Reuters yesterday reported that Duke University and Stanford University will be piloting the integration of Apple’s HealthKit into clinical practice. We predicted this a few months ago when it was announced Apple was working on relationships with the largest hospital based electronic medical record company, Epic.
As a refresher, HealthKit is essentially a central place to store data collected by personal health devices. More importantly, the data will be stored in a standardized way – a blood pressure readings taken by a Withings, iHealth, or Qardio device will all be stored in the same way. That way, another app or software platform that wants to use that blood pressure data to help a patient implement a self-titration schedule doesn’t have to worry about compatibility with three different devices. All it has to do is integrate with HealthKit. For Android devices, Google Fit will provide a similar capability.
Pediatricians and endocrinologists at Stanford plan to integrate HealthKit to facilitate the transfer of blood glucose readings from smartphone-connected glucometers like those made by Dexcom into Epic’s MyChart application. Details are scant but it appears this will be done in the context of a pilot rather than a clinical trial. Efforts at Duke will reportedly focus on communication of health data in patients with cancer or cardiovascular disease.
As should be clear, details are pretty scant in the initial reports about efforts underway at Duke and Stanford. What we can take away is that the opportunities being created by HealthKit and Fit are being recognized by clinicians at major healthcare institutions in addition to software developers and entrepreneurs.
One opportunity is to facilitate the transfer of data into an EHR more simply by standardizing the data being collected. Certainly this could improve collaboration between individual patients and their physicians as well as other healthcare professionals, both at and in between clinic visits. Another is that it could also simplify the monitoring of select populations like heart failure patients with automated data transmission and triggered alerts if, say, a patient’s weight goes up by a five pounds in two days.
Even more interesting are the opportunities created independent of the healthcare system. By freeing developers from the hassle of trying to be compatible with dozens of personal health devices, we could see the rise of a more robust, competitive market of apps that effectively drive healthy lifestyle changes.
And given recent clinical trials demonstrating the efficacy and safety of self-titration schedules for patients to use in getting control of their blood pressure, we could see the development of apps to help facilitate that process. A study underway at Cedars-Sinai is evaluating a strategy much like that where patients following a self-titration schedule are monitored using iPhone-linked blood pressure cuffs; the data is transmitted automatically to their physicians who stop the dose escalation when the target is reached.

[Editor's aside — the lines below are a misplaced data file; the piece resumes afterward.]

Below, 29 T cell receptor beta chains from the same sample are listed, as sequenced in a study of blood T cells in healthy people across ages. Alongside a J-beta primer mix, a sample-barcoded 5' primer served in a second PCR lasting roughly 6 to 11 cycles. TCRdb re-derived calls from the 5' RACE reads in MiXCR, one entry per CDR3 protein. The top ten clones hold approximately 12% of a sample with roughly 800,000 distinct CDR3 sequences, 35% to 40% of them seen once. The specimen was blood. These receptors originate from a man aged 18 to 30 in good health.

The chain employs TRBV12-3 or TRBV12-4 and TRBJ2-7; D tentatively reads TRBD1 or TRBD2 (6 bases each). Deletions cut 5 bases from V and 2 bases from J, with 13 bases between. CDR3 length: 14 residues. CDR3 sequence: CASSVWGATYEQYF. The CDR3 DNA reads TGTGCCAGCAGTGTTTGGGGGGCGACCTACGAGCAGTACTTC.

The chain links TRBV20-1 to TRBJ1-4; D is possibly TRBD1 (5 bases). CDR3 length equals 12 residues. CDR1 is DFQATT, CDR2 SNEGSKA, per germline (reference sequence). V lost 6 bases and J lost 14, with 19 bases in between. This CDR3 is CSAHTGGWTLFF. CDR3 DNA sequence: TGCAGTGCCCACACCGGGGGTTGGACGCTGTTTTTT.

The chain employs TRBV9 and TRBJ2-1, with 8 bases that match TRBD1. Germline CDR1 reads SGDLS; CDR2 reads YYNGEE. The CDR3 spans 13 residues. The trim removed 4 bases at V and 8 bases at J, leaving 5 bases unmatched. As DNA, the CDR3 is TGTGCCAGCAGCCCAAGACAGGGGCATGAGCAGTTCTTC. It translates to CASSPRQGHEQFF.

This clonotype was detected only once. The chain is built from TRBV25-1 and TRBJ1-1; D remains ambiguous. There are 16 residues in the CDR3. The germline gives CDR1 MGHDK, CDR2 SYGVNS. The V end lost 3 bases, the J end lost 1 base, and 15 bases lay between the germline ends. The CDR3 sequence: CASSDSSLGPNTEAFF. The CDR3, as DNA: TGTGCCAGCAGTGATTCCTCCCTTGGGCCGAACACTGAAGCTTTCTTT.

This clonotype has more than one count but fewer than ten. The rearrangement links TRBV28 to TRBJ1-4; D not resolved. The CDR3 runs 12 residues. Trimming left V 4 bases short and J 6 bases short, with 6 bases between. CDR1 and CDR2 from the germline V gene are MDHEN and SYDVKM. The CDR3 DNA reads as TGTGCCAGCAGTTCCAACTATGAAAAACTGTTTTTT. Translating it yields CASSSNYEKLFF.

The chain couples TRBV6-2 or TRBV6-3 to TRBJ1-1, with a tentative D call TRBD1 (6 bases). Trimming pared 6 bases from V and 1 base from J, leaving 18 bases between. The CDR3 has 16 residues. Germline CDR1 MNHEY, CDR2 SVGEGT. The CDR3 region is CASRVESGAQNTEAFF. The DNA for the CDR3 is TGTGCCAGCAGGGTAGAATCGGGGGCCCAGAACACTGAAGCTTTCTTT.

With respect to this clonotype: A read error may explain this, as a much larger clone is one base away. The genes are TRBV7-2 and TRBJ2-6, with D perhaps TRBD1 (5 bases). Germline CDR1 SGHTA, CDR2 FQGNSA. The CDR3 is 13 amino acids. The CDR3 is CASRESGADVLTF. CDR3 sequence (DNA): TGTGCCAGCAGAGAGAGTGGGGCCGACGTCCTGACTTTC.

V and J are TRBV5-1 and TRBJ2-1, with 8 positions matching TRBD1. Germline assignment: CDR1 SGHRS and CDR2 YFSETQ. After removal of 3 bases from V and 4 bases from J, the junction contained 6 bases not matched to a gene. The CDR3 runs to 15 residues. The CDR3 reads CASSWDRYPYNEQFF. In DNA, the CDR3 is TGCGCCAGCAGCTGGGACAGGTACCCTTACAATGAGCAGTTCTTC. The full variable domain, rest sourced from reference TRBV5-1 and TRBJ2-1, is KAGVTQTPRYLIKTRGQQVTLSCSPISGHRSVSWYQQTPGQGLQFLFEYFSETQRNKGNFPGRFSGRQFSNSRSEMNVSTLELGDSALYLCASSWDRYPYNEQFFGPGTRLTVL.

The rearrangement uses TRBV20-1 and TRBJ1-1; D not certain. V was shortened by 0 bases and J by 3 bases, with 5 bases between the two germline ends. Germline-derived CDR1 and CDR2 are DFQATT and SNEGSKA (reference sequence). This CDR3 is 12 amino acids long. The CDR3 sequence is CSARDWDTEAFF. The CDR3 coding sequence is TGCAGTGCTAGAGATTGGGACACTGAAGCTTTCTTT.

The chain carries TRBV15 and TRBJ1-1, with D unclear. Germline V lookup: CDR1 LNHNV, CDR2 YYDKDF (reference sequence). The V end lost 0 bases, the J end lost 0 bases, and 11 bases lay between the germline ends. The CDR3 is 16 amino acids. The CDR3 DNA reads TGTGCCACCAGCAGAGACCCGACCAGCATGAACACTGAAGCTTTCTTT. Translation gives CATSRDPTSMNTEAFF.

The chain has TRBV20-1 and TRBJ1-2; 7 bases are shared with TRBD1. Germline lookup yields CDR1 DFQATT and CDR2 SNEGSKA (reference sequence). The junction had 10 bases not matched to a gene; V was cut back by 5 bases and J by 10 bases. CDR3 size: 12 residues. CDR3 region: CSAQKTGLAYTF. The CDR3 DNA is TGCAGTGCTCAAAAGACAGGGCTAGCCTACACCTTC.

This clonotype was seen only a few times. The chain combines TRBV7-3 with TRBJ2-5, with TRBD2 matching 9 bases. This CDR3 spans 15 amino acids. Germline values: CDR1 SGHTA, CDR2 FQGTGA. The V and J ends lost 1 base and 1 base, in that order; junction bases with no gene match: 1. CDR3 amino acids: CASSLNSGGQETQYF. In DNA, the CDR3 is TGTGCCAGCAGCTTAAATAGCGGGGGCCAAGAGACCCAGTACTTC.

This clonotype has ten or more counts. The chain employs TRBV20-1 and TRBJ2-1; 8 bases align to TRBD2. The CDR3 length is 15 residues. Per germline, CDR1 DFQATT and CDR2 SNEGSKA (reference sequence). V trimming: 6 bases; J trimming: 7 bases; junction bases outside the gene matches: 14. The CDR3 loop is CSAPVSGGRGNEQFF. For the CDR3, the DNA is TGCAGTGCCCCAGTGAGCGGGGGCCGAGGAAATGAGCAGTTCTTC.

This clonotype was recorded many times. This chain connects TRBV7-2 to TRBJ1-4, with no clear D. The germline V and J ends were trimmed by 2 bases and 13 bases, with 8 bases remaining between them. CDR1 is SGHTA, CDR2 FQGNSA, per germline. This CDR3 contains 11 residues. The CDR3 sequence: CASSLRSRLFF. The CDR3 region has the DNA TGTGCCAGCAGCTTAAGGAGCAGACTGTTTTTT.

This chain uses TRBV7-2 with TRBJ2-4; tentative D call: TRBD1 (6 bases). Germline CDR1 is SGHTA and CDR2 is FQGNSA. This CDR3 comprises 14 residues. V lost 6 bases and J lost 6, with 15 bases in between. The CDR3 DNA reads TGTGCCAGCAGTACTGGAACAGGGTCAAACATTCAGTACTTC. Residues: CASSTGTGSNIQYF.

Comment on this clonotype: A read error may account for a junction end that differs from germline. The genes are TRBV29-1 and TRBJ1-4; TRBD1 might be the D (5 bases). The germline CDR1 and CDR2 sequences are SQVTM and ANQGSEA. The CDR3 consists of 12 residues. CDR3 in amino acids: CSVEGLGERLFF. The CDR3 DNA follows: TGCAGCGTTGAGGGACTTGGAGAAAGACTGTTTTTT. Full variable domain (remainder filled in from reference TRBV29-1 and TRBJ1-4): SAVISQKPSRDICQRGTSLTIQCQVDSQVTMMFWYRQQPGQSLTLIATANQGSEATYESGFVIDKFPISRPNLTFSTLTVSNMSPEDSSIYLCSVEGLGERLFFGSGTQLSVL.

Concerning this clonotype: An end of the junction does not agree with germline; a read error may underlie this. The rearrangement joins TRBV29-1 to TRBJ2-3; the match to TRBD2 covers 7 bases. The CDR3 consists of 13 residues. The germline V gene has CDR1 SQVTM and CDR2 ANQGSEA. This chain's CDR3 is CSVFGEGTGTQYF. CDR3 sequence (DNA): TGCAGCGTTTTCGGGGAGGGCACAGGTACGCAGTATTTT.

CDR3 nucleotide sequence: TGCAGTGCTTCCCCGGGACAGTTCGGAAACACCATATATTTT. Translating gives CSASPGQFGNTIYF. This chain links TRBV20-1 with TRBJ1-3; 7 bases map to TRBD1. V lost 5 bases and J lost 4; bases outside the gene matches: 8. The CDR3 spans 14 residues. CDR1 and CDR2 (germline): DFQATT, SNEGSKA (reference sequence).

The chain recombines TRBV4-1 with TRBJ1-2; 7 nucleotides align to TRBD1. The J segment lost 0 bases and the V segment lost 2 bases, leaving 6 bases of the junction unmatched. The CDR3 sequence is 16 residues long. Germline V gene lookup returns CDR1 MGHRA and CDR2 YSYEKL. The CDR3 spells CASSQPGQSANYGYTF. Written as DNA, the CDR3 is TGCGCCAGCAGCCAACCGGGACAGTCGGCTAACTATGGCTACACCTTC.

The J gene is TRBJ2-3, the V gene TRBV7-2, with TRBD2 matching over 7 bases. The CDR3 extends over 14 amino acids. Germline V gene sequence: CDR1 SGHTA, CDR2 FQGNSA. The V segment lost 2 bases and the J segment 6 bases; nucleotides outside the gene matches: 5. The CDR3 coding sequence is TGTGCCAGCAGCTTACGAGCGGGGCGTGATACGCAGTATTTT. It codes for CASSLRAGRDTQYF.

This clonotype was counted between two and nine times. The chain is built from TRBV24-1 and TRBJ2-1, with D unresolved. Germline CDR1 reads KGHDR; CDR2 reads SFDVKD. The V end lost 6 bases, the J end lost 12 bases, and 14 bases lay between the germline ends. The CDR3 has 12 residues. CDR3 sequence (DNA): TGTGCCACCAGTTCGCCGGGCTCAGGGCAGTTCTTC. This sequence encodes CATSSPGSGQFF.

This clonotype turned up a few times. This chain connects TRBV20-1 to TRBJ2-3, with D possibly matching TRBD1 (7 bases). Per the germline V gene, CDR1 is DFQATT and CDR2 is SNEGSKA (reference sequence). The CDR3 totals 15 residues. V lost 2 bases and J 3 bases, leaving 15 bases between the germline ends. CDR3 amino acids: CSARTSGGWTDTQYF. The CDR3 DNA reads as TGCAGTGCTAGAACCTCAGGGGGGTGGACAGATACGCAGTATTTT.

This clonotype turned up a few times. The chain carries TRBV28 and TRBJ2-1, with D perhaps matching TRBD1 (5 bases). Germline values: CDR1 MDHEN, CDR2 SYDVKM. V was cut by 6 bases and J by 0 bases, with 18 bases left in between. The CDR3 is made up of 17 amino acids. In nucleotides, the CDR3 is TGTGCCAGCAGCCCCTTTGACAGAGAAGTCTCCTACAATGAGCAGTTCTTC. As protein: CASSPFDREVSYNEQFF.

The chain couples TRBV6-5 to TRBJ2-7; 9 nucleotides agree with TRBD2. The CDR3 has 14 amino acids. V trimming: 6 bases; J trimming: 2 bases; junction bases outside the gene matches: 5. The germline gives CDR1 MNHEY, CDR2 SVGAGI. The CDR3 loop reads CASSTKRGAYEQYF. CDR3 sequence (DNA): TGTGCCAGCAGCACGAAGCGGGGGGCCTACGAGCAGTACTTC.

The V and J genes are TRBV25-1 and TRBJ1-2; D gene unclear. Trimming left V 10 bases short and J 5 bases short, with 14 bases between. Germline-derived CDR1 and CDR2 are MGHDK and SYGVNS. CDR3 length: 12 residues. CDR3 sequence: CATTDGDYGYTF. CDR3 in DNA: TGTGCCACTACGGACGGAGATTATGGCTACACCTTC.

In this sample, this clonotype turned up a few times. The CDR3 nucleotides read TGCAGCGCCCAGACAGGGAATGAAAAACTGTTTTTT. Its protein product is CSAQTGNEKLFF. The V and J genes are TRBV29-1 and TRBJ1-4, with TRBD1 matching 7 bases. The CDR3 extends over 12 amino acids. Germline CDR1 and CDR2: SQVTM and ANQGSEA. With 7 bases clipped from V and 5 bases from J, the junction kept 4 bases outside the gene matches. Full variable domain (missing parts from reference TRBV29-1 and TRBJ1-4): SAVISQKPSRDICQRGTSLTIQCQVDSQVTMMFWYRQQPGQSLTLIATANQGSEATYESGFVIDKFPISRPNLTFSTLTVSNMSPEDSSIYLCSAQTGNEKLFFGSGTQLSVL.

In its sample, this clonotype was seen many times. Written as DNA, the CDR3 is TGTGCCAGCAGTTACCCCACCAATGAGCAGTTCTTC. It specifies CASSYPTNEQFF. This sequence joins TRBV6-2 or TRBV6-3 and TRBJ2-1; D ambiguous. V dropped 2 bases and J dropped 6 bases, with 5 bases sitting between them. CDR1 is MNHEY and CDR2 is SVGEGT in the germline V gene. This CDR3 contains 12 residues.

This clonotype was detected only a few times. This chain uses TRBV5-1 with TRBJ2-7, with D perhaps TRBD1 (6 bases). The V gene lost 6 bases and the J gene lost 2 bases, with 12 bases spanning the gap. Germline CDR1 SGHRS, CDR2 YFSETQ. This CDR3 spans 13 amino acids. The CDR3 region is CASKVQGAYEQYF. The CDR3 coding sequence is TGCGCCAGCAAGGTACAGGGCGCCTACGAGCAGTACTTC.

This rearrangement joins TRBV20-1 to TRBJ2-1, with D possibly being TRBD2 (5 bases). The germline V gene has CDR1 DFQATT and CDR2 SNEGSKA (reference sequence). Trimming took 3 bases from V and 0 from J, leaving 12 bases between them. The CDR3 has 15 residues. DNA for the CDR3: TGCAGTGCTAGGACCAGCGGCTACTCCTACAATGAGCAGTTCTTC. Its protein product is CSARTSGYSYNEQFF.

With this centralization of data in Fit and HealthKit, one natural concern is data security. With the recent hack of a large health system, exposing millions of patients’ health data, the security of personal health information has been front and center. A recent Symantec report also highlighted the vulnerabilities presented by a number of Bluetooth-enabled personal health devices. And then there’s the issue of what apps will do with the data they collect, an issue we recently discussed at length.
Apple recently announced updates to their developer agreement that indicates that they share these concerns. In particular, the developer agreements now specifies that:
- Apps may not use user data gathered from the HealthKit API for advertising or other use-based data mining purposes other than improving health, medical, and fitness management, or for the purpose of medical research
- Apps that share user data acquired via the HealthKit API with third parties without user consent will be rejected
It should be noted that this only addresses what apps and devices do with data acquired through HealthKit, not the data they themselves acquire.
The trend started by HealthKit and Fit will further drive the collection of health data by patients using mobile devices, data that can now not only find its way into the EHR but also be used far more easily by third-party apps. While privacy and data security issues that we will need to addressed, the opportunities being opened have the potential to change the way we deliver care. The pilots being undertaken by Duke and Stanford are just the beginning.
Ed Note: We’d love to hear what you think – are HealthKit and Fit the latest overhyped mobile health products or are they the key step we needed to realize the potential of mobile health?